Psychiatry cannot stop crazy airline pilots (or crazy shooters)

Really liked this piece in the New Yorker about Andreas Lubitz and the limits of psychiatry.  Love this analogy:

Pilots, disaffected adolescents, rapists and murderers, you and I—all of our mental lives may be more like the weather than like billiard balls, determined by innumerable forces that amplify and distort one another in ways that make accurate predictions very difficult. The National Weather Service, despite its supercomputers and satellites, not to mention its thorough understanding of the physics of weather, is often fooled. We clinicians have neither those tools nor that knowledge. To be sure, there are mental disorders in which we know enough of the vectors to say that people who have them should not occupy certain positions. A person prone to delusions should probably not fly an airplane, and a pedophile should not teach children. But these are the exceptions rather than the rule. From all we know so far about Lubitz, he was not one of those severe cases but rather someone who was among the millions of people who once contemplated suicide and was being treated for a mood disorder. It seems that he was too normal to have been identified in advance as someone who could do something so extreme.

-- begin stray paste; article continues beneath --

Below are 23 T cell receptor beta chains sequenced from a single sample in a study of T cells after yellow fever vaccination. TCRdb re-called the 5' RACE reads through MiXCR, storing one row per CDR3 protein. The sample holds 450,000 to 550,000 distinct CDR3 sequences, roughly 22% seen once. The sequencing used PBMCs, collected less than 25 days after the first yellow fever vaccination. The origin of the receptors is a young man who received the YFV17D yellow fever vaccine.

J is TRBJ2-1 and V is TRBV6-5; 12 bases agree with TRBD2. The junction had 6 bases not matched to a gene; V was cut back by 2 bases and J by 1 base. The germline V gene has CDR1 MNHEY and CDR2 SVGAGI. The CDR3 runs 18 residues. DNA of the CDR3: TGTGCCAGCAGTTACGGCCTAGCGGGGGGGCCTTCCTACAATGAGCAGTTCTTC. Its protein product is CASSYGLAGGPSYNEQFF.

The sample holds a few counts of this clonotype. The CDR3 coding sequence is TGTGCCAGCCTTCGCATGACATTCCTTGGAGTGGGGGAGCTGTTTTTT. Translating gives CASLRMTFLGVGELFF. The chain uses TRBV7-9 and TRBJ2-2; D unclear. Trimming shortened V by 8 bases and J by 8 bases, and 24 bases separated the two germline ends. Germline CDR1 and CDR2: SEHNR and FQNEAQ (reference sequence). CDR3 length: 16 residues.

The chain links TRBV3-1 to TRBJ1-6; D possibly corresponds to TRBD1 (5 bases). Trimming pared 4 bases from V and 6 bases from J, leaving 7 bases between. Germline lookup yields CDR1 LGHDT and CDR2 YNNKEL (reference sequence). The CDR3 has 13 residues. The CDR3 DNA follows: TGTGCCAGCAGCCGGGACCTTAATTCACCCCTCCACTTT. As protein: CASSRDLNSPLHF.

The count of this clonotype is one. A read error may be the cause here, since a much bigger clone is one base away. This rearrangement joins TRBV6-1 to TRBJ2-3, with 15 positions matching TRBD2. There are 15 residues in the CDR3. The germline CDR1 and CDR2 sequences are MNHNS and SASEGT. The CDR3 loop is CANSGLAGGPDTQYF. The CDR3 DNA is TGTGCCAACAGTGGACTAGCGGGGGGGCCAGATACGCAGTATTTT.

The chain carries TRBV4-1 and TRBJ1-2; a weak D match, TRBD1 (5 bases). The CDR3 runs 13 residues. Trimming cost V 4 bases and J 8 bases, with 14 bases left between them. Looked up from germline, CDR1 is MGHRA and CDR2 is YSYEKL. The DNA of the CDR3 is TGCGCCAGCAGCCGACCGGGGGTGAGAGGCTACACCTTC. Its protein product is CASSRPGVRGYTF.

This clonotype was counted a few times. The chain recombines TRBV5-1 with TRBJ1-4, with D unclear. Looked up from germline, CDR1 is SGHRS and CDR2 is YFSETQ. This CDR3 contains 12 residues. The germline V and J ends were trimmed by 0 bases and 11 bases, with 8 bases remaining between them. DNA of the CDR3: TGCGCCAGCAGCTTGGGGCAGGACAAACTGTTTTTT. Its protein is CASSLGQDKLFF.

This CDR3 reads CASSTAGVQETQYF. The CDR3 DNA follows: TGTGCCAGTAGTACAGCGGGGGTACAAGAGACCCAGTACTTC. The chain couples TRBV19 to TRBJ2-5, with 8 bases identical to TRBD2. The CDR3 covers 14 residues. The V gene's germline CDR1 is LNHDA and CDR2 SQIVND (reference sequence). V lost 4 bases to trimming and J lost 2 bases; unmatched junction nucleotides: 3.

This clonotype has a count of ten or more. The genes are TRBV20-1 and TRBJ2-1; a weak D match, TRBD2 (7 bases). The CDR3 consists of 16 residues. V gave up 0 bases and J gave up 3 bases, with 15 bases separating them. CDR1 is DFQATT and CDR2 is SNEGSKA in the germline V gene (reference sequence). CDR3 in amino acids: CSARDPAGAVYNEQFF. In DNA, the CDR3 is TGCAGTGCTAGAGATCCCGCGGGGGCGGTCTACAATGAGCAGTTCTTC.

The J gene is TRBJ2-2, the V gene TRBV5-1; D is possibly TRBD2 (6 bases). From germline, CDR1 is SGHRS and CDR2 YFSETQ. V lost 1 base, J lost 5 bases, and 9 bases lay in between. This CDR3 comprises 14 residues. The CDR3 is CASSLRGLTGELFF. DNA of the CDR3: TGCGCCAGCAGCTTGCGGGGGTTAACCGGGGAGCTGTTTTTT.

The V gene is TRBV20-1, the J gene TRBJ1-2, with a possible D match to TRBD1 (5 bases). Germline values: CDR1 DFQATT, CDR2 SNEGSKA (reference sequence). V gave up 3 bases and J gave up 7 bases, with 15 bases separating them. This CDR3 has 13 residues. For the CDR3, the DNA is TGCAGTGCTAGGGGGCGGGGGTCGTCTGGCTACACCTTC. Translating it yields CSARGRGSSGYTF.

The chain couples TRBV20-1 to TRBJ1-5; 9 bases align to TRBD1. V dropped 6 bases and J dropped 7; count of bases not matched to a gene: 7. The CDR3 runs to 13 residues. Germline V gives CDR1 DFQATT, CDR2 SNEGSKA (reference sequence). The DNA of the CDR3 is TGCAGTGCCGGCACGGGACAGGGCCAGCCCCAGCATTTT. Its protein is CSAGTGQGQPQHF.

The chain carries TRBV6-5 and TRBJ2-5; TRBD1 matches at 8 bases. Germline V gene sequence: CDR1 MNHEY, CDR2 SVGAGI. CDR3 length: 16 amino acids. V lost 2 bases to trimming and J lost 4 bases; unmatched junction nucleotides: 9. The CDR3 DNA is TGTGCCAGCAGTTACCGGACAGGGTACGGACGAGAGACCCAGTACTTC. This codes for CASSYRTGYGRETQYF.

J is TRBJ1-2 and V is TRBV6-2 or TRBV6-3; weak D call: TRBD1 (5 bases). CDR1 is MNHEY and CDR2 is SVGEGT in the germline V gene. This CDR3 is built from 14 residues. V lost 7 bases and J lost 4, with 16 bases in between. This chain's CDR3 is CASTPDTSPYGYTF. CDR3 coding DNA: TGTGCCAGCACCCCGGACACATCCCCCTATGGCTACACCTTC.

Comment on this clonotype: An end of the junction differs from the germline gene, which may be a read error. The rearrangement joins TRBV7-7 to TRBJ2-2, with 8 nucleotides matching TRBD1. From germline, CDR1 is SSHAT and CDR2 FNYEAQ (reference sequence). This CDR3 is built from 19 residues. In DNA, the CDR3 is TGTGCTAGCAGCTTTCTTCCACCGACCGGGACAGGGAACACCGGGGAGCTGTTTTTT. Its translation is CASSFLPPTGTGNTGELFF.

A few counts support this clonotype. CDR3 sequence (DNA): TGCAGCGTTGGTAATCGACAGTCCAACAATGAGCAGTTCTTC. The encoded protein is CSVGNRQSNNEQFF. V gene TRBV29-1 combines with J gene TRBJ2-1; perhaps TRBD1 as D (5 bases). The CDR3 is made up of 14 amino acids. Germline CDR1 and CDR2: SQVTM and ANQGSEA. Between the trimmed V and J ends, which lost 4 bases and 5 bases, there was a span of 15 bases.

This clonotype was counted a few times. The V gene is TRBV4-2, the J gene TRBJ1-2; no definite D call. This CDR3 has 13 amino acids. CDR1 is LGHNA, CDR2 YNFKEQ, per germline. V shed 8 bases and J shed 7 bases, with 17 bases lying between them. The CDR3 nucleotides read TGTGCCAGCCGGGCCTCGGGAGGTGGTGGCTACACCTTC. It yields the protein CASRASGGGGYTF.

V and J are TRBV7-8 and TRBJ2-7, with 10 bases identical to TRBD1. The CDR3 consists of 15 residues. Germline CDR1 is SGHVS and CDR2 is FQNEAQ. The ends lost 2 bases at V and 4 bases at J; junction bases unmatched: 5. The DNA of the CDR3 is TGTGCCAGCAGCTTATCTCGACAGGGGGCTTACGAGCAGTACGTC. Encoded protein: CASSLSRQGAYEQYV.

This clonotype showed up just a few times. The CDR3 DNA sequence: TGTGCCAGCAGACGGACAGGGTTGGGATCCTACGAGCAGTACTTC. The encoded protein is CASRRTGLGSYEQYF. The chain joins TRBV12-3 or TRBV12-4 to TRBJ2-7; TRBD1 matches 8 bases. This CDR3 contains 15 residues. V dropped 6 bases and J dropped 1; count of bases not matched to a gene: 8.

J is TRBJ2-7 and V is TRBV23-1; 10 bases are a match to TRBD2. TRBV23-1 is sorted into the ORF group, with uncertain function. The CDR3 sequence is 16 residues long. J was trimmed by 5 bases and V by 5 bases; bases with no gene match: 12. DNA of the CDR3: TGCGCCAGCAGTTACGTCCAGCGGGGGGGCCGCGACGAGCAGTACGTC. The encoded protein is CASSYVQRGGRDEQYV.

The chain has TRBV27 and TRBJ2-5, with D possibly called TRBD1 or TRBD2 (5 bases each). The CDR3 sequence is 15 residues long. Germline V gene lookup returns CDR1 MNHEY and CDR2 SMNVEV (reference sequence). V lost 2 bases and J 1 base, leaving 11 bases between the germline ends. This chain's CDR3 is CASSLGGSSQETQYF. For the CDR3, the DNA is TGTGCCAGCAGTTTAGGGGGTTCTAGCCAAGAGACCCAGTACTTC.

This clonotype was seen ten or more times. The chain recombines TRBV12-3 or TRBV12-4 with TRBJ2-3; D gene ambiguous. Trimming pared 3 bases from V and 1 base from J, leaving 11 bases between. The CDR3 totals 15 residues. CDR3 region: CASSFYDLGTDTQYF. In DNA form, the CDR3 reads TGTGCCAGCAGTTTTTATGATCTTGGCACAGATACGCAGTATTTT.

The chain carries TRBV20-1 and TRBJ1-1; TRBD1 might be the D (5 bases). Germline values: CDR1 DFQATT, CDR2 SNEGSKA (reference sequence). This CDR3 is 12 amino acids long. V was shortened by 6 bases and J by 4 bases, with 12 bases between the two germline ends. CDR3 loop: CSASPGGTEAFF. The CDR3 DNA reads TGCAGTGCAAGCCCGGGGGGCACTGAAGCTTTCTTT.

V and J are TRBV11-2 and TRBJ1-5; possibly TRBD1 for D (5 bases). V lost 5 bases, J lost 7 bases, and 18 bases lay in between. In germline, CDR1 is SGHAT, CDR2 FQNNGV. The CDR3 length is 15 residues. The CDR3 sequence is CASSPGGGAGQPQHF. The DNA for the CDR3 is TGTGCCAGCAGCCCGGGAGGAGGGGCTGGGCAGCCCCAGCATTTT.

It’s human nature to think we can identify what we could have done differently to prevent similar future tragedies, but it’s just not that simple:

It is comforting to think that Lubitz was mentally ill. That would mean, among other things, that wise doctors could have figured out what the problem was and have fixed it, or at least they could identify it in other potential Lubitzes. But it is unlikely that even the best psychiatric evaluation would have prevented the Germanwings disaster. The depravity of the human heart cannot be contained in a vessel as flimsy as a psychiatric diagnosis.


About Steve Greene
Professor of Political Science at NC State

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